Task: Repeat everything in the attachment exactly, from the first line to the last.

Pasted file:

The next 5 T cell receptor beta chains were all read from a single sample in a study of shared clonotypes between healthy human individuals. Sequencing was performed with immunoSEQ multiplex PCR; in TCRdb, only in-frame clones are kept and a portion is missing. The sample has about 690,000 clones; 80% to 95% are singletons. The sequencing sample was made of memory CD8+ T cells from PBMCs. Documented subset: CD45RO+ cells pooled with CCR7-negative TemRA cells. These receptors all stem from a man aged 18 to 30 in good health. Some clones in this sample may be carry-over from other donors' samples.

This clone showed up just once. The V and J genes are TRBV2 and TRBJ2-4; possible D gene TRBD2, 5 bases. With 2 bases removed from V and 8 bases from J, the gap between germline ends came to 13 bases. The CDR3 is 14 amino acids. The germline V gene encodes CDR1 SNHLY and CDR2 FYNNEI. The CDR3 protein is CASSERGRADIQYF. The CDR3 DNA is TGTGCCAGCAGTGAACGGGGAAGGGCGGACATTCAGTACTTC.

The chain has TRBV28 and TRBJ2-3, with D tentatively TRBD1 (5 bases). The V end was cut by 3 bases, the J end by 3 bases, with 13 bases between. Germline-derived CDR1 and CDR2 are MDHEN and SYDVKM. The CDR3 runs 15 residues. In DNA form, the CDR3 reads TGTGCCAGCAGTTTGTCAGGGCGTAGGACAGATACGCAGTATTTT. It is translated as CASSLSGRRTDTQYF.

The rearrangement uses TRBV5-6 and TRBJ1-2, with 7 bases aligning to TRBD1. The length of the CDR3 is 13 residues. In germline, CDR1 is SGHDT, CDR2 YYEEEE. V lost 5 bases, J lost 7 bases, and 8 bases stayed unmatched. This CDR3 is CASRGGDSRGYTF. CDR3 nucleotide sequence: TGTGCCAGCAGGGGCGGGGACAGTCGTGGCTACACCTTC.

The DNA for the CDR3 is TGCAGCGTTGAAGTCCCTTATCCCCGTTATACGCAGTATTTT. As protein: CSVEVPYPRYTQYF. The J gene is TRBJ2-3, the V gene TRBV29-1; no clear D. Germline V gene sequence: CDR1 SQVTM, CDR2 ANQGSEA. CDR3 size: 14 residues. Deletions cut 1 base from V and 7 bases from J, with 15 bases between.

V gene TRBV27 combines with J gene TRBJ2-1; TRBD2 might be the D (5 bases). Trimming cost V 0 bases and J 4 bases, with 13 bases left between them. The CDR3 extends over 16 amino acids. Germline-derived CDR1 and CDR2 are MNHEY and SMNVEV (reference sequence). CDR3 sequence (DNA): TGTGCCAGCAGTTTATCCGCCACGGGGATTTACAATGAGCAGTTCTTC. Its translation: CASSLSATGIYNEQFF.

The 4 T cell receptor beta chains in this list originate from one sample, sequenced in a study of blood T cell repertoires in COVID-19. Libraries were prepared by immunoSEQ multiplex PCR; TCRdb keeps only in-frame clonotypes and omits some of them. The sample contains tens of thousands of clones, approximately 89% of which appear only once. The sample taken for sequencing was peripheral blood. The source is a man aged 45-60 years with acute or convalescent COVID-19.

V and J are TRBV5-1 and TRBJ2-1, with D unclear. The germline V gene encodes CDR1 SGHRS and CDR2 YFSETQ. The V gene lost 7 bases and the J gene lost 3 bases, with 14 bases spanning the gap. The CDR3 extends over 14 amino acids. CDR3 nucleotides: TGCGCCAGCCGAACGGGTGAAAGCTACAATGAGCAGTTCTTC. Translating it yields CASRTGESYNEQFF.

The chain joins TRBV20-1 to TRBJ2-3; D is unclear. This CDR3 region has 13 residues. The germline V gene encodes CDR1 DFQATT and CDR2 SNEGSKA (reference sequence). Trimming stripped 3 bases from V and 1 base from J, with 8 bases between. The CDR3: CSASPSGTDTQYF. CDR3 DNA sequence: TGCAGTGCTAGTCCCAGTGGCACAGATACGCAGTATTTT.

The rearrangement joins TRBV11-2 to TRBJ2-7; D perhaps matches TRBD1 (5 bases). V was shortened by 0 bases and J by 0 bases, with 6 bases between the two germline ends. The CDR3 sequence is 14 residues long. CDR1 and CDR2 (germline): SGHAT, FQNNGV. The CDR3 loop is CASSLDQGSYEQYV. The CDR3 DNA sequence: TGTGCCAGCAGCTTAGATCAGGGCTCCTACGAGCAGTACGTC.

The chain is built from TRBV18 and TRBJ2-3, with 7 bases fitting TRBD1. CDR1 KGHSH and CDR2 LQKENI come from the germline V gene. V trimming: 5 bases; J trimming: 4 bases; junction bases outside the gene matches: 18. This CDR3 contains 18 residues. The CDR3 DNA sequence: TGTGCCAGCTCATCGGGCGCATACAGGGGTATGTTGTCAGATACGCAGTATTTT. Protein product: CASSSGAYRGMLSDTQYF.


The next 5 T cell receptor beta chains were all read from a single sample in a study of shared clonotypes between healthy human individuals. Sequencing was performed with immunoSEQ multiplex PCR; in TCRdb, only in-frame clones are kept and a portion is missing. The sample has about 690,000 clones; 80% to 95% are singletons. The sequencing sample was made of memory CD8+ T cells from PBMCs. Documented subset: CD45RO+ cells pooled with CCR7-negative TemRA cells. These receptors all stem from a man aged 18 to 30 in good health. Some clones in this sample may be carry-over from other donors' samples.

This clone showed up just once. The V and J genes are TRBV2 and TRBJ2-4; possible D gene TRBD2, 5 bases. With 2 bases removed from V and 8 bases from J, the gap between germline ends came to 13 bases. The CDR3 is 14 amino acids. The germline V gene encodes CDR1 SNHLY and CDR2 FYNNEI. The CDR3 protein is CASSERGRADIQYF. The CDR3 DNA is TGTGCCAGCAGTGAACGGGGAAGGGCGGACATTCAGTACTTC.

The chain has TRBV28 and TRBJ2-3, with D tentatively TRBD1 (5 bases). The V end was cut by 3 bases, the J end by 3 bases, with 13 bases between. Germline-derived CDR1 and CDR2 are MDHEN and SYDVKM. The CDR3 runs 15 residues. In DNA form, the CDR3 reads TGTGCCAGCAGTTTGTCAGGGCGTAGGACAGATACGCAGTATTTT. It is translated as CASSLSGRRTDTQYF.

The rearrangement uses TRBV5-6 and TRBJ1-2, with 7 bases aligning to TRBD1. The length of the CDR3 is 13 residues. In germline, CDR1 is SGHDT, CDR2 YYEEEE. V lost 5 bases, J lost 7 bases, and 8 bases stayed unmatched. This CDR3 is CASRGGDSRGYTF. CDR3 nucleotide sequence: TGTGCCAGCAGGGGCGGGGACAGTCGTGGCTACACCTTC.

The DNA for the CDR3 is TGCAGCGTTGAAGTCCCTTATCCCCGTTATACGCAGTATTTT. As protein: CSVEVPYPRYTQYF. The J gene is TRBJ2-3, the V gene TRBV29-1; no clear D. Germline V gene sequence: CDR1 SQVTM, CDR2 ANQGSEA. CDR3 size: 14 residues. Deletions cut 1 base from V and 7 bases from J, with 15 bases between.

V gene TRBV27 combines with J gene TRBJ2-1; TRBD2 might be the D (5 bases). Trimming cost V 0 bases and J 4 bases, with 13 bases left between them. The CDR3 extends over 16 amino acids. Germline-derived CDR1 and CDR2 are MNHEY and SMNVEV (reference sequence). CDR3 sequence (DNA): TGTGCCAGCAGTTTATCCGCCACGGGGATTTACAATGAGCAGTTCTTC. Its translation: CASSLSATGIYNEQFF.

The 4 T cell receptor beta chains in this list originate from one sample, sequenced in a study of blood T cell repertoires in COVID-19. Libraries were prepared by immunoSEQ multiplex PCR; TCRdb keeps only in-frame clonotypes and omits some of them. The sample contains tens of thousands of clones, approximately 89% of which appear only once. The sample taken for sequencing was peripheral blood. The source is a man aged 45-60 years with acute or convalescent COVID-19.

V and J are TRBV5-1 and TRBJ2-1, with D unclear. The germline V gene encodes CDR1 SGHRS and CDR2 YFSETQ. The V gene lost 7 bases and the J gene lost 3 bases, with 14 bases spanning the gap. The CDR3 extends over 14 amino acids. CDR3 nucleotides: TGCGCCAGCCGAACGGGTGAAAGCTACAATGAGCAGTTCTTC. Translating it yields CASRTGESYNEQFF.

The chain joins TRBV20-1 to TRBJ2-3; D is unclear. This CDR3 region has 13 residues. The germline V gene encodes CDR1 DFQATT and CDR2 SNEGSKA (reference sequence). Trimming stripped 3 bases from V and 1 base from J, with 8 bases between. The CDR3: CSASPSGTDTQYF. CDR3 DNA sequence: TGCAGTGCTAGTCCCAGTGGCACAGATACGCAGTATTTT.

The rearrangement joins TRBV11-2 to TRBJ2-7; D perhaps matches TRBD1 (5 bases). V was shortened by 0 bases and J by 0 bases, with 6 bases between the two germline ends. The CDR3 sequence is 14 residues long. CDR1 and CDR2 (germline): SGHAT, FQNNGV. The CDR3 loop is CASSLDQGSYEQYV. The CDR3 DNA sequence: TGTGCCAGCAGCTTAGATCAGGGCTCCTACGAGCAGTACGTC.

The chain is built from TRBV18 and TRBJ2-3, with 7 bases fitting TRBD1. CDR1 KGHSH and CDR2 LQKENI come from the germline V gene. V trimming: 5 bases; J trimming: 4 bases; junction bases outside the gene matches: 18. This CDR3 contains 18 residues. The CDR3 DNA sequence: TGTGCCAGCTCATCGGGCGCATACAGGGGTATGTTGTCAGATACGCAGTATTTT. Protein product: CASSSGAYRGMLSDTQYF.